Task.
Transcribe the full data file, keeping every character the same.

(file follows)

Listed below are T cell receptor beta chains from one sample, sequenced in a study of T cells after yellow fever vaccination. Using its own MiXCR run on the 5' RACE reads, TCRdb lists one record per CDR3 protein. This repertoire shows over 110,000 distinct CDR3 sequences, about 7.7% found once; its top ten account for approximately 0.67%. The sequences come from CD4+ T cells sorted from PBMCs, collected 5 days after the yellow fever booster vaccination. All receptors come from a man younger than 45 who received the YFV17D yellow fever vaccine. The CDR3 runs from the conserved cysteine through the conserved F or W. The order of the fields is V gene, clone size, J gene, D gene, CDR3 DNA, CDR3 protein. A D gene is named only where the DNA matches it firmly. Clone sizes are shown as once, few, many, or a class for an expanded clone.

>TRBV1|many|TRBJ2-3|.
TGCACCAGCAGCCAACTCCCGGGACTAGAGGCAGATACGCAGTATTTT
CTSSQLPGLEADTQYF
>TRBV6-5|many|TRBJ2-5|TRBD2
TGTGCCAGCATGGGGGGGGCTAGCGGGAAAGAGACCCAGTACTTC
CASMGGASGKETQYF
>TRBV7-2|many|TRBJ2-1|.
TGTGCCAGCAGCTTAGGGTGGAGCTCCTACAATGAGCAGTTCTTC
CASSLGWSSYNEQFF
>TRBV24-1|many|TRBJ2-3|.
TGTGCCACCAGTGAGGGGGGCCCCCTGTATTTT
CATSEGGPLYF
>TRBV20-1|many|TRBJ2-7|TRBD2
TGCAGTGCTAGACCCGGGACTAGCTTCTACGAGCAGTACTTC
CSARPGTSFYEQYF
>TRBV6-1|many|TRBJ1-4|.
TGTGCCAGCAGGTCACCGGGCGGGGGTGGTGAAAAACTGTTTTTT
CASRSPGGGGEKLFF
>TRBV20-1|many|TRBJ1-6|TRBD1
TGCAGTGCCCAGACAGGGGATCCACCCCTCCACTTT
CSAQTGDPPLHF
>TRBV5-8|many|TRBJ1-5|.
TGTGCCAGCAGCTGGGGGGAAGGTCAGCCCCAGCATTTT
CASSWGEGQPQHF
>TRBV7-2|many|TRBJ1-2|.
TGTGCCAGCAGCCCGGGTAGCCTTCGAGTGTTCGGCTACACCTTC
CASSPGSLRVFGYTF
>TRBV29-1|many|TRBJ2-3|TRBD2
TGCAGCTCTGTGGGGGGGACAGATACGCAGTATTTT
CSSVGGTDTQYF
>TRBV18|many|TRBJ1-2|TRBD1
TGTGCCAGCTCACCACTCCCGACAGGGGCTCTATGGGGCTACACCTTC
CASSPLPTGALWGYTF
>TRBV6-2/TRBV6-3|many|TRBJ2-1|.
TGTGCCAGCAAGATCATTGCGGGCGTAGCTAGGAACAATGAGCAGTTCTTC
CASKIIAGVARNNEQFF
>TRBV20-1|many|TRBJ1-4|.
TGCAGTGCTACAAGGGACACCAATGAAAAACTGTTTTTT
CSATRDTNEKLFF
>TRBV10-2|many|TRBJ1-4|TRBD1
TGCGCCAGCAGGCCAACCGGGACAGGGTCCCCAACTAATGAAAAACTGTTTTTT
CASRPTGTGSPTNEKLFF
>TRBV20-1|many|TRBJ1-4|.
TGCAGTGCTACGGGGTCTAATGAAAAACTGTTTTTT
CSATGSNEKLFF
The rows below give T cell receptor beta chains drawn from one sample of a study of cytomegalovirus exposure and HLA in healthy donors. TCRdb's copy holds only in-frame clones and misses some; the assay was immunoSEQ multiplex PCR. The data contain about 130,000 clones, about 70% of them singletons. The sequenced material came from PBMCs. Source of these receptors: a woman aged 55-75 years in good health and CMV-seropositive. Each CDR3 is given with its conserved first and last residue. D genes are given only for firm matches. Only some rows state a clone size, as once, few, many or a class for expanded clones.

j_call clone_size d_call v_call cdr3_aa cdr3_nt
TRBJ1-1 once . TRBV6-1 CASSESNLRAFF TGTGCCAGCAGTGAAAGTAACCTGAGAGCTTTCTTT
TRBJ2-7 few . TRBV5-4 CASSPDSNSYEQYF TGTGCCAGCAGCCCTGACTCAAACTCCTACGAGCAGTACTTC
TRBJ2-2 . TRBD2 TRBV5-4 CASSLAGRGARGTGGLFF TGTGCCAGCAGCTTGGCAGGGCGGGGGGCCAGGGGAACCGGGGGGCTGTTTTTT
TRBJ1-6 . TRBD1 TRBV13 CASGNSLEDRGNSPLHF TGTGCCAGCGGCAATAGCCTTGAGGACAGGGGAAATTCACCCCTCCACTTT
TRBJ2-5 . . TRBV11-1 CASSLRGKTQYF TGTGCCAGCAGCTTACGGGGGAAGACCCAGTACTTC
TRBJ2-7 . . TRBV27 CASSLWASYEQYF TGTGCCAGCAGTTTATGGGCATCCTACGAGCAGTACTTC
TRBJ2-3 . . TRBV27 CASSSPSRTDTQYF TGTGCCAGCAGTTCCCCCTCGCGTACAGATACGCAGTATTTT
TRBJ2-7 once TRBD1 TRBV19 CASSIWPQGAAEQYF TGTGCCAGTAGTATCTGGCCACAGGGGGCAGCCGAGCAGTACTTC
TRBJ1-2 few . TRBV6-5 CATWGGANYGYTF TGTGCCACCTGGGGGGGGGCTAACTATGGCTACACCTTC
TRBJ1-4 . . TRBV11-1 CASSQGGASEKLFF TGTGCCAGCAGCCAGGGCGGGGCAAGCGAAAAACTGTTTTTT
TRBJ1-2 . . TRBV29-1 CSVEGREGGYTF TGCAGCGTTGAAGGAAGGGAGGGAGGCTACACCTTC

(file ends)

Listed below are T cell receptor beta chains from one sample, sequenced in a study of T cells after yellow fever vaccination. Using its own MiXCR run on the 5' RACE reads, TCRdb lists one record per CDR3 protein. This repertoire shows over 110,000 distinct CDR3 sequences, about 7.7% found once; its top ten account for approximately 0.67%. The sequences come from CD4+ T cells sorted from PBMCs, collected 5 days after the yellow fever booster vaccination. All receptors come from a man younger than 45 who received the YFV17D yellow fever vaccine. The CDR3 runs from the conserved cysteine through the conserved F or W. The order of the fields is V gene, clone size, J gene, D gene, CDR3 DNA, CDR3 protein. A D gene is named only where the DNA matches it firmly. Clone sizes are shown as once, few, many, or a class for an expanded clone.

>TRBV1|many|TRBJ2-3|.
TGCACCAGCAGCCAACTCCCGGGACTAGAGGCAGATACGCAGTATTTT
CTSSQLPGLEADTQYF
>TRBV6-5|many|TRBJ2-5|TRBD2
TGTGCCAGCATGGGGGGGGCTAGCGGGAAAGAGACCCAGTACTTC
CASMGGASGKETQYF
>TRBV7-2|many|TRBJ2-1|.
TGTGCCAGCAGCTTAGGGTGGAGCTCCTACAATGAGCAGTTCTTC
CASSLGWSSYNEQFF
>TRBV24-1|many|TRBJ2-3|.
TGTGCCACCAGTGAGGGGGGCCCCCTGTATTTT
CATSEGGPLYF
>TRBV20-1|many|TRBJ2-7|TRBD2
TGCAGTGCTAGACCCGGGACTAGCTTCTACGAGCAGTACTTC
CSARPGTSFYEQYF
>TRBV6-1|many|TRBJ1-4|.
TGTGCCAGCAGGTCACCGGGCGGGGGTGGTGAAAAACTGTTTTTT
CASRSPGGGGEKLFF
>TRBV20-1|many|TRBJ1-6|TRBD1
TGCAGTGCCCAGACAGGGGATCCACCCCTCCACTTT
CSAQTGDPPLHF
>TRBV5-8|many|TRBJ1-5|.
TGTGCCAGCAGCTGGGGGGAAGGTCAGCCCCAGCATTTT
CASSWGEGQPQHF
>TRBV7-2|many|TRBJ1-2|.
TGTGCCAGCAGCCCGGGTAGCCTTCGAGTGTTCGGCTACACCTTC
CASSPGSLRVFGYTF
>TRBV29-1|many|TRBJ2-3|TRBD2
TGCAGCTCTGTGGGGGGGACAGATACGCAGTATTTT
CSSVGGTDTQYF
>TRBV18|many|TRBJ1-2|TRBD1
TGTGCCAGCTCACCACTCCCGACAGGGGCTCTATGGGGCTACACCTTC
CASSPLPTGALWGYTF
>TRBV6-2/TRBV6-3|many|TRBJ2-1|.
TGTGCCAGCAAGATCATTGCGGGCGTAGCTAGGAACAATGAGCAGTTCTTC
CASKIIAGVARNNEQFF
>TRBV20-1|many|TRBJ1-4|.
TGCAGTGCTACAAGGGACACCAATGAAAAACTGTTTTTT
CSATRDTNEKLFF
>TRBV10-2|many|TRBJ1-4|TRBD1
TGCGCCAGCAGGCCAACCGGGACAGGGTCCCCAACTAATGAAAAACTGTTTTTT
CASRPTGTGSPTNEKLFF
>TRBV20-1|many|TRBJ1-4|.
TGCAGTGCTACGGGGTCTAATGAAAAACTGTTTTTT
CSATGSNEKLFF
The rows below give T cell receptor beta chains drawn from one sample of a study of cytomegalovirus exposure and HLA in healthy donors. TCRdb's copy holds only in-frame clones and misses some; the assay was immunoSEQ multiplex PCR. The data contain about 130,000 clones, about 70% of them singletons. The sequenced material came from PBMCs. Source of these receptors: a woman aged 55-75 years in good health and CMV-seropositive. Each CDR3 is given with its conserved first and last residue. D genes are given only for firm matches. Only some rows state a clone size, as once, few, many or a class for expanded clones.

j_call clone_size d_call v_call cdr3_aa cdr3_nt
TRBJ1-1 once . TRBV6-1 CASSESNLRAFF TGTGCCAGCAGTGAAAGTAACCTGAGAGCTTTCTTT
TRBJ2-7 few . TRBV5-4 CASSPDSNSYEQYF TGTGCCAGCAGCCCTGACTCAAACTCCTACGAGCAGTACTTC
TRBJ2-2 . TRBD2 TRBV5-4 CASSLAGRGARGTGGLFF TGTGCCAGCAGCTTGGCAGGGCGGGGGGCCAGGGGAACCGGGGGGCTGTTTTTT
TRBJ1-6 . TRBD1 TRBV13 CASGNSLEDRGNSPLHF TGTGCCAGCGGCAATAGCCTTGAGGACAGGGGAAATTCACCCCTCCACTTT
TRBJ2-5 . . TRBV11-1 CASSLRGKTQYF TGTGCCAGCAGCTTACGGGGGAAGACCCAGTACTTC
TRBJ2-7 . . TRBV27 CASSLWASYEQYF TGTGCCAGCAGTTTATGGGCATCCTACGAGCAGTACTTC
TRBJ2-3 . . TRBV27 CASSSPSRTDTQYF TGTGCCAGCAGTTCCCCCTCGCGTACAGATACGCAGTATTTT
TRBJ2-7 once TRBD1 TRBV19 CASSIWPQGAAEQYF TGTGCCAGTAGTATCTGGCCACAGGGGGCAGCCGAGCAGTACTTC
TRBJ1-2 few . TRBV6-5 CATWGGANYGYTF TGTGCCACCTGGGGGGGGGCTAACTATGGCTACACCTTC
TRBJ1-4 . . TRBV11-1 CASSQGGASEKLFF TGTGCCAGCAGCCAGGGCGGGGCAAGCGAAAAACTGTTTTTT
TRBJ1-2 . . TRBV29-1 CSVEGREGGYTF TGCAGCGTTGAAGGAAGGGAGGGAGGCTACACCTTC